Gulf crisis threatens East Africa peace efforts, EU warns

ENTEBBE: Diplomatic tensions between countries in the Gulf are threatening peace efforts in East Africa, particularly in the Horn of Africa, the EU’s special envoy has warned.

The crisis, which erupted nearly a year ago, has pitted Saudi Arabia, the UAE, Egypt and Bahrain against Qatar, with Riyadh and its allies accusing Doha of fostering close ties with Iran and backing Islamic extremists.

But the fallout has had direct repercussions in the Horn of Africa where it has exacerbated already-existing tensions, notably in Somalia, said Alexander Rondos, Europe’s special envoy to the region.

In particular, tensions have escalated steadily between Somalia and the United Arab Emirates, which has sought to extend its influence there as the war in Yemen rages on.

Although the two countries have been traditionally close, Mogadishu’s attempts to remain neutral over the Gulf divisions have not gone down well.

One of the EU’s “most important objectives” is to make sure that East Africa “is as well protected as it can be from what is a rapidly shifting geo-political environment” in the Gulf, he said on Friday following a two-day seminar of EU envoys to the region.

Political strife between Gulf states and their alliances with east African players was “the biggest strategic issue because it could easily undermine all of the efforts to overcome East Africa’s own particular crises, whether it’s South Sudan or Somalia,” Rondos said.

“We don’t need something aggravating these efforts,” he added, describing the geo-political challenge as the “biggest game in town”.

In Somalia, the conflict has raised tensions between the federal states and the central government, with many unhappy about President Mohamed Abdullahi Mohamed’s neutral stance.

For some, there would be many economic benefits to throwing Mogadishu’s support behind Saudi Arabia or the Emirates in a development which has put pressure on already fraught internal relationships in a country already fraught with violence.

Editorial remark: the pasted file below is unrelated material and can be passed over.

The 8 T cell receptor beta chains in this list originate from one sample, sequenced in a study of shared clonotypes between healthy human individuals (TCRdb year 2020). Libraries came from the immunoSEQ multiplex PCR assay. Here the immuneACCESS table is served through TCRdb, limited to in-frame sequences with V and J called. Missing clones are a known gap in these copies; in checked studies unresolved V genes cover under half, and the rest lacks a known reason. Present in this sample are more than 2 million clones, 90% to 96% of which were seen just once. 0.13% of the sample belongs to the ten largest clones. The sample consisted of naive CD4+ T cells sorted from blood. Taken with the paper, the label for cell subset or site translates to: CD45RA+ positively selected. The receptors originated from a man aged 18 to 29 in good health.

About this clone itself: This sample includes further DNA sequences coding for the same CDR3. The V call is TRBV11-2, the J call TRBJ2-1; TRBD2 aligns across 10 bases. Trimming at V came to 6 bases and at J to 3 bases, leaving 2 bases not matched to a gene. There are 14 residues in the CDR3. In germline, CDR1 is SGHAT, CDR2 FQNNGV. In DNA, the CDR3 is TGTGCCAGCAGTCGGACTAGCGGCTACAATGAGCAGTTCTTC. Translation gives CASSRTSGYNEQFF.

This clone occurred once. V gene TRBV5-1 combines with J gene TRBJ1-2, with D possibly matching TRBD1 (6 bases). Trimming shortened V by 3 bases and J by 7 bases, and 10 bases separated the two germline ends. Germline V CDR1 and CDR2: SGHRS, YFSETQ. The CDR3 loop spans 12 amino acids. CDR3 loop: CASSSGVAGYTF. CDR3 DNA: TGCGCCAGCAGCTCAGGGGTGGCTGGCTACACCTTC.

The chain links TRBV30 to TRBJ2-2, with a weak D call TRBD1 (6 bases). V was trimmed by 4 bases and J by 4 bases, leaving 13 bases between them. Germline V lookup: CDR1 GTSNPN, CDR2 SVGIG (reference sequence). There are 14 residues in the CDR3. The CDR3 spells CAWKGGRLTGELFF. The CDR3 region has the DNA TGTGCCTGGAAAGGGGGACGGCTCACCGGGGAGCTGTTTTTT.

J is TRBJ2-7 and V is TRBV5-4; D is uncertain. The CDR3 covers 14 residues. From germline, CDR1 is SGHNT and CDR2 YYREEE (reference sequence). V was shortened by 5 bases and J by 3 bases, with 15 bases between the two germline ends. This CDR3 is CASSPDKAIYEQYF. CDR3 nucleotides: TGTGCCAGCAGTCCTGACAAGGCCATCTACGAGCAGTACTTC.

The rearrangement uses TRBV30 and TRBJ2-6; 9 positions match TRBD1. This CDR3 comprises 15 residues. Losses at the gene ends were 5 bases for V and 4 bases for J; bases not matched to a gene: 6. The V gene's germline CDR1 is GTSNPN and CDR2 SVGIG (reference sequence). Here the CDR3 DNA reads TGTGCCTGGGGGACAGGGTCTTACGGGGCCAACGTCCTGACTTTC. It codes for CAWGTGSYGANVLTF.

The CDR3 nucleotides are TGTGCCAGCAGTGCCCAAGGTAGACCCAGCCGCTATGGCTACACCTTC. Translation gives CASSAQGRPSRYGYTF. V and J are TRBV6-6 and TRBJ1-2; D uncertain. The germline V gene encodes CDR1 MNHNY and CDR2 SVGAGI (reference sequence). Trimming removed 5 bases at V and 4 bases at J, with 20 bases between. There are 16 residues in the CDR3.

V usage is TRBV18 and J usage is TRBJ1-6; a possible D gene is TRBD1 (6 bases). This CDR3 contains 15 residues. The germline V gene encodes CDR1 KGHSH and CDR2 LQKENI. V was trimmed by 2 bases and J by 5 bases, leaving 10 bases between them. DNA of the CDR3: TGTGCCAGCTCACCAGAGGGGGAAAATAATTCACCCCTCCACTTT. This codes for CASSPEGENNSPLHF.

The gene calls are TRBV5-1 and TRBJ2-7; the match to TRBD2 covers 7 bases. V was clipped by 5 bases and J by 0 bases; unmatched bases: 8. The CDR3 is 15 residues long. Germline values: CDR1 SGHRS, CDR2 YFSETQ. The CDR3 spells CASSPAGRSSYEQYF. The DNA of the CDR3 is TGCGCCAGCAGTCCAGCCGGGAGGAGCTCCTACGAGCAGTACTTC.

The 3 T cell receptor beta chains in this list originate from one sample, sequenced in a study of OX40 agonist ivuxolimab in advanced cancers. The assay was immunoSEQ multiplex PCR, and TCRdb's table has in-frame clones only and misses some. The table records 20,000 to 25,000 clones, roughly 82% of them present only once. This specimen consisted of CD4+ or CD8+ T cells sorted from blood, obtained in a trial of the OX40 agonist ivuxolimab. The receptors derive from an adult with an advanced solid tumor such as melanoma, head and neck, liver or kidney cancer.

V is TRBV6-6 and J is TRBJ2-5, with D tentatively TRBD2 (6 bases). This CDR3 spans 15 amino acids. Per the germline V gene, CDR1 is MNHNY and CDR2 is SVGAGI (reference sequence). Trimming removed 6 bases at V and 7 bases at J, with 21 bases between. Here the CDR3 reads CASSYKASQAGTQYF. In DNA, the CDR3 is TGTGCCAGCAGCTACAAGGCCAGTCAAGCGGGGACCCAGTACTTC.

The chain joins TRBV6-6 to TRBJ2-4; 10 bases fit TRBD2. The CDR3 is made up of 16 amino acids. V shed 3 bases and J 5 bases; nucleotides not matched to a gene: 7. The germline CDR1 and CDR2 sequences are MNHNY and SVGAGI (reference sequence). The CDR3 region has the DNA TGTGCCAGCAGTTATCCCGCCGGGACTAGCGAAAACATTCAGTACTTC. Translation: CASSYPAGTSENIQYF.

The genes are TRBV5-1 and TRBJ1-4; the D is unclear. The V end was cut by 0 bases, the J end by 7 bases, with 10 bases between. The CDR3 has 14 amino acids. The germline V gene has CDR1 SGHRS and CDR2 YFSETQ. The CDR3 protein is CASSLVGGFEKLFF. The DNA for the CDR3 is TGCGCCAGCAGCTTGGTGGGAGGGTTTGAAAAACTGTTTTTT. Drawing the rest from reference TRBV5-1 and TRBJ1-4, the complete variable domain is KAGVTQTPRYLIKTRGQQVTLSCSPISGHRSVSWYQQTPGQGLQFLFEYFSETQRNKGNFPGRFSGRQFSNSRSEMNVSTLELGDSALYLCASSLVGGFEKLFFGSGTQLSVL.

Rondos also expressed concern that the Gulf crisis could exacerbate tensions between East African nations working together on efforts to solve regional crises, notably South Sudan and Burundi, as well as in Somalia. — AFP

Masked attackers kill five Syria rescuers: White Helmets

BEIRUT: Five Syrian rescue workers were killed in an attack by masked assailants Saturday on one of their centres in the northern province of Aleppo, the White Helmets said.

The White Helmets said armed men stormed the Al-Hader centre in a pre-dawn attack and fired on the first responders inside.

Four volunteers were killed on the spot and a fifth died later in hospital, it wrote on Twitter.

Founded in 2013, the White Helmets are a network of first responders who rescue wounded in the aftermath of air strikes, shelling or blasts in rebel-held territory.

The Al-Hader centre lies in a part of Aleppo province controlled by Hayat Tahrir al-Sham (HTS), a jihadist organisation whose main component was once Al-Qaeda’s affiliate in Syria.

“At around 2am, an armed group stormed the Al-Hader centre, blindfolded the staff members who were on the night shift, and killed five of them,” said Ahmad al-Hamish, who heads the centre.

“Two others were wounded and another two were able to flee. The attackers were masked and escaped after stealing some equipment and generators,” he said.

It was unclear whether the attack was a robbery-gone-wrong or if the centre and its crew had been specifically targeted.

More than 200 White Helmets rescuers have been killed in Syria’s seven-year war, usually in bombing raids or shelling on their centres.

While attacks like the one on Saturday are rare, they have happened before.

In August, seven White Helmets members were killed in a similar attack in the town of Sarmin, in neighbouring Idlib province.

Most of Idlib is held by HTS, as well as a part of Aleppo and the adjacent province of Hama.

Tensions are on the rise there, with a wave of intra-opposition assassinations and clashes leaving at least 20 rebels dead in 48 hours, according to the Syrian Observatory for Human Rights.